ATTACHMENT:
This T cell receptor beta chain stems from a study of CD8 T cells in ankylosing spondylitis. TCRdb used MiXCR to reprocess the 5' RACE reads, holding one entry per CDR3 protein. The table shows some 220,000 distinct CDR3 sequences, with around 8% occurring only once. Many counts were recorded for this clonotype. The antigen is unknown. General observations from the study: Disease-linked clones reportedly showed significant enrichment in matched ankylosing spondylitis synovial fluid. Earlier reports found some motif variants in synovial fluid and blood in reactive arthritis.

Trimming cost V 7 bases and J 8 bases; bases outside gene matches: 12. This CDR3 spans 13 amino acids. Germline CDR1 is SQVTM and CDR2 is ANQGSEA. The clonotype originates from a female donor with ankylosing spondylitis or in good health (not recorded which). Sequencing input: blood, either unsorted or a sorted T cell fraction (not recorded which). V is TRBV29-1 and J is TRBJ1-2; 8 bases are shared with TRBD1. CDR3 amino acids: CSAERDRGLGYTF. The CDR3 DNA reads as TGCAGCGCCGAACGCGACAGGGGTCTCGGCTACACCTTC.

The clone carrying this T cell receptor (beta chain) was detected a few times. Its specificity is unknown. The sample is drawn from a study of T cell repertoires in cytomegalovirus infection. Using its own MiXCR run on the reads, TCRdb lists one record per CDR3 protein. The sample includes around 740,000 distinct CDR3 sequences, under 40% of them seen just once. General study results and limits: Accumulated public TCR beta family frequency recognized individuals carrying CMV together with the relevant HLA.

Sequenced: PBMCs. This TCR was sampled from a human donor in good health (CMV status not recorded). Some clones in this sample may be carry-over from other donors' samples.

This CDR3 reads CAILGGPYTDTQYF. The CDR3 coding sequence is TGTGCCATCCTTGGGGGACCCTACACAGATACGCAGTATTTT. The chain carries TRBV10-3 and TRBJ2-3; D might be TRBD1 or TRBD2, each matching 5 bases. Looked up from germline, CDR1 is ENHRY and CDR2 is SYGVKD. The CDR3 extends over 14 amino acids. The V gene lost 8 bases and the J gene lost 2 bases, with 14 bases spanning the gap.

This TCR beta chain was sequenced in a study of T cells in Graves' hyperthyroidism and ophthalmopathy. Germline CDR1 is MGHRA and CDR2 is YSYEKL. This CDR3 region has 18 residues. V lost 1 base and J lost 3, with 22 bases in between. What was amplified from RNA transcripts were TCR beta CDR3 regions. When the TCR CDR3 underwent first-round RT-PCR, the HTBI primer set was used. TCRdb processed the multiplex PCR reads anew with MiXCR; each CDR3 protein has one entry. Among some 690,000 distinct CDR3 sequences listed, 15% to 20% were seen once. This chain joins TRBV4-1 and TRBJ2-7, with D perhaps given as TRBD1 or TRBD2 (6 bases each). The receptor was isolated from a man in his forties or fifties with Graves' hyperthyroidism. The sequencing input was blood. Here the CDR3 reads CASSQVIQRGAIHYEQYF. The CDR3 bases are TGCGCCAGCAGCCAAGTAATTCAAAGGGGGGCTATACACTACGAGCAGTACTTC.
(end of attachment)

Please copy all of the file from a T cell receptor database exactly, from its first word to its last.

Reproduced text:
This T cell receptor beta chain stems from a study of CD8 T cells in ankylosing spondylitis. TCRdb used MiXCR to reprocess the 5' RACE reads, holding one entry per CDR3 protein. The table shows some 220,000 distinct CDR3 sequences, with around 8% occurring only once. Many counts were recorded for this clonotype. The antigen is unknown. General observations from the study: Disease-linked clones reportedly showed significant enrichment in matched ankylosing spondylitis synovial fluid. Earlier reports found some motif variants in synovial fluid and blood in reactive arthritis.

Trimming cost V 7 bases and J 8 bases; bases outside gene matches: 12. This CDR3 spans 13 amino acids. Germline CDR1 is SQVTM and CDR2 is ANQGSEA. The clonotype originates from a female donor with ankylosing spondylitis or in good health (not recorded which). Sequencing input: blood, either unsorted or a sorted T cell fraction (not recorded which). V is TRBV29-1 and J is TRBJ1-2; 8 bases are shared with TRBD1. CDR3 amino acids: CSAERDRGLGYTF. The CDR3 DNA reads as TGCAGCGCCGAACGCGACAGGGGTCTCGGCTACACCTTC.

The clone carrying this T cell receptor (beta chain) was detected a few times. Its specificity is unknown. The sample is drawn from a study of T cell repertoires in cytomegalovirus infection. Using its own MiXCR run on the reads, TCRdb lists one record per CDR3 protein. The sample includes around 740,000 distinct CDR3 sequences, under 40% of them seen just once. General study results and limits: Accumulated public TCR beta family frequency recognized individuals carrying CMV together with the relevant HLA.

Sequenced: PBMCs. This TCR was sampled from a human donor in good health (CMV status not recorded). Some clones in this sample may be carry-over from other donors' samples.

This CDR3 reads CAILGGPYTDTQYF. The CDR3 coding sequence is TGTGCCATCCTTGGGGGACCCTACACAGATACGCAGTATTTT. The chain carries TRBV10-3 and TRBJ2-3; D might be TRBD1 or TRBD2, each matching 5 bases. Looked up from germline, CDR1 is ENHRY and CDR2 is SYGVKD. The CDR3 extends over 14 amino acids. The V gene lost 8 bases and the J gene lost 2 bases, with 14 bases spanning the gap.

This TCR beta chain was sequenced in a study of T cells in Graves' hyperthyroidism and ophthalmopathy. Germline CDR1 is MGHRA and CDR2 is YSYEKL. This CDR3 region has 18 residues. V lost 1 base and J lost 3, with 22 bases in between. What was amplified from RNA transcripts were TCR beta CDR3 regions. When the TCR CDR3 underwent first-round RT-PCR, the HTBI primer set was used. TCRdb processed the multiplex PCR reads anew with MiXCR; each CDR3 protein has one entry. Among some 690,000 distinct CDR3 sequences listed, 15% to 20% were seen once. This chain joins TRBV4-1 and TRBJ2-7, with D perhaps given as TRBD1 or TRBD2 (6 bases each). The receptor was isolated from a man in his forties or fifties with Graves' hyperthyroidism. The sequencing input was blood. Here the CDR3 reads CASSQVIQRGAIHYEQYF. The CDR3 bases are TGCGCCAGCAGCCAAGTAATTCAAAGGGGGGCTATACACTACGAGCAGTACTTC.